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Phytase and its effect on digestibility DDGS

Phytase supplement may improve the digestibility of P in DDGS. US researchers did a study to find out.

Grains contain large amount of P that is bound to phytate, which is poorly digested by swine. The poor digestion of phytate by swine is due largely to the limited production of endogenous intestinal phytase, an enzyme that can releases P from phytate (Adeola and Cowieson, 2011). Therefore, the supplementation of inorganic P in swine diet is necessary to meet P requirement.

Improve P digestibility in DDGS

By products such as DDGS are often used in pig diets. Although DDGS shows a higher digestibility than grain (Pedersen et al., 2007), there is still a portion of P that cannot be utilized by pigs. Therefore, phytase supplementation may improve the digestibility of P in DDGS. Researchers at the Department of Animal Sciences from Purdue University in the US therefore looked at the phosphorus digestibility response of growing pigs to phytase supplementation of triticale distillers' dried grains with solubles.

Experimental set up

Six diets were formulated in a 3 × 2 factorial arrangement, including 3 levels of triticale DDGS (300, 400, or 500 g/kg) and phytase (0 or 500 phytase units [FTU]/kg of diet). A total of 48 barrows (initial BW 22.2 ± 1.3 kg) were assigned to the 6 diets in a randomized complete block design. There was a 5-d adjustment period followed by a 5-d total collection of faeces.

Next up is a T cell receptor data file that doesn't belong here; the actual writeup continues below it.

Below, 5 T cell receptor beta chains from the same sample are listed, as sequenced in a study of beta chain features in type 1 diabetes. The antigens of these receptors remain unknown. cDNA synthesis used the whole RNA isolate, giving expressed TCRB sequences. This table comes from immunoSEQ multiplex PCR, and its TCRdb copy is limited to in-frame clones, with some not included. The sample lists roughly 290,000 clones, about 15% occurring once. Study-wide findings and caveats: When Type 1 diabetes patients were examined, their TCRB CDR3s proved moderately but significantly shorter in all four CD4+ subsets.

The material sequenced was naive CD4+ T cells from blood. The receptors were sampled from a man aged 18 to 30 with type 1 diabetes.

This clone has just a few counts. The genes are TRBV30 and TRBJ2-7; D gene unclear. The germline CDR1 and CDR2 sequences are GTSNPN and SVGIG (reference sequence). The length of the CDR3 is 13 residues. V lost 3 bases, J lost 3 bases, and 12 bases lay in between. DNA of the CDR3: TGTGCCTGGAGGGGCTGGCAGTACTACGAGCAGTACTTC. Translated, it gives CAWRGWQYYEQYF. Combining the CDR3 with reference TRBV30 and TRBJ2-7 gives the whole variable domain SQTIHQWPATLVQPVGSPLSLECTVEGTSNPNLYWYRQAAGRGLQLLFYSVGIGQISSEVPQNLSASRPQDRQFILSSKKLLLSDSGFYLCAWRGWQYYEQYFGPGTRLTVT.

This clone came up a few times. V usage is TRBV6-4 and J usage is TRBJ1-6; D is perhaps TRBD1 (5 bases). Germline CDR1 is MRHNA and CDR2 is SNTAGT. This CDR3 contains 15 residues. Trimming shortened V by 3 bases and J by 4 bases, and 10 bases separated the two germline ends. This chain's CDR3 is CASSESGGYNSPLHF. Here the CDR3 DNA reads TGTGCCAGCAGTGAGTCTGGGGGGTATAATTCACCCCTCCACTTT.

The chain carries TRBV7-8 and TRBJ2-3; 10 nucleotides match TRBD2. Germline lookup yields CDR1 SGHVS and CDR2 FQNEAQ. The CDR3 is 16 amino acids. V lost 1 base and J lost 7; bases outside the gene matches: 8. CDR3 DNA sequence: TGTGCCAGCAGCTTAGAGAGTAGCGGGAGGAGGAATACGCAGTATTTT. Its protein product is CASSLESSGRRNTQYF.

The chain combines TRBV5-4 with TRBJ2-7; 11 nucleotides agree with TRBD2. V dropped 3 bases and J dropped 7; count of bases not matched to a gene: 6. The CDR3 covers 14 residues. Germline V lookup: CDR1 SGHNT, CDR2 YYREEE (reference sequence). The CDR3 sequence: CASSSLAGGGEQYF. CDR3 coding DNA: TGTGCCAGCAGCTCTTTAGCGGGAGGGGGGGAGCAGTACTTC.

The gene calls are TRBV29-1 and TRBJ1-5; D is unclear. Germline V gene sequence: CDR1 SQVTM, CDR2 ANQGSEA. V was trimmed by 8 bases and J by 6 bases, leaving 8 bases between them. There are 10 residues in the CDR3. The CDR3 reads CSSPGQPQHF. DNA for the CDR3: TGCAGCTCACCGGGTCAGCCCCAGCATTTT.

Effects on digestibility

The results show that P intake, faecal P output, and digested P increased linearly (P < 0.01) with increasing level of DDGS in diets. There was a main effect (P < 0.001) of phytase on apparent total tract digestibility (ATTD) of P. In diets without added phytase, the ATTD of P in triticale DDGS was 65.0, 67.7, and 63.2% for the diets with 300, 400, and 500 g/ kg triticale DDGS, respectively; the corresponding values for diets with added phytase were 77.3, 76.3, and 75.7%. By regressing daily digested P against daily P intake, the TTTD of P was estimated at 75.4% for triticale DDGS or 81.1% with added phytase, respectively.

In conclusion, the TTTD of P in triticale DDGS without supplemental phytase was 75.4%, and it was 81.1% in the presence of phytase at 500 FTU/kg of the diet, but the difference was not statistically significant. For triticale DDGS, the supplementation of 500 FTU/ kg phytase in diet could increase the ATTD of P (P < 0.001) but not the TTTD of P.

Source: J. Anim. Sci. 2015.93:646–651 doi:10.2527/jas2014-7662

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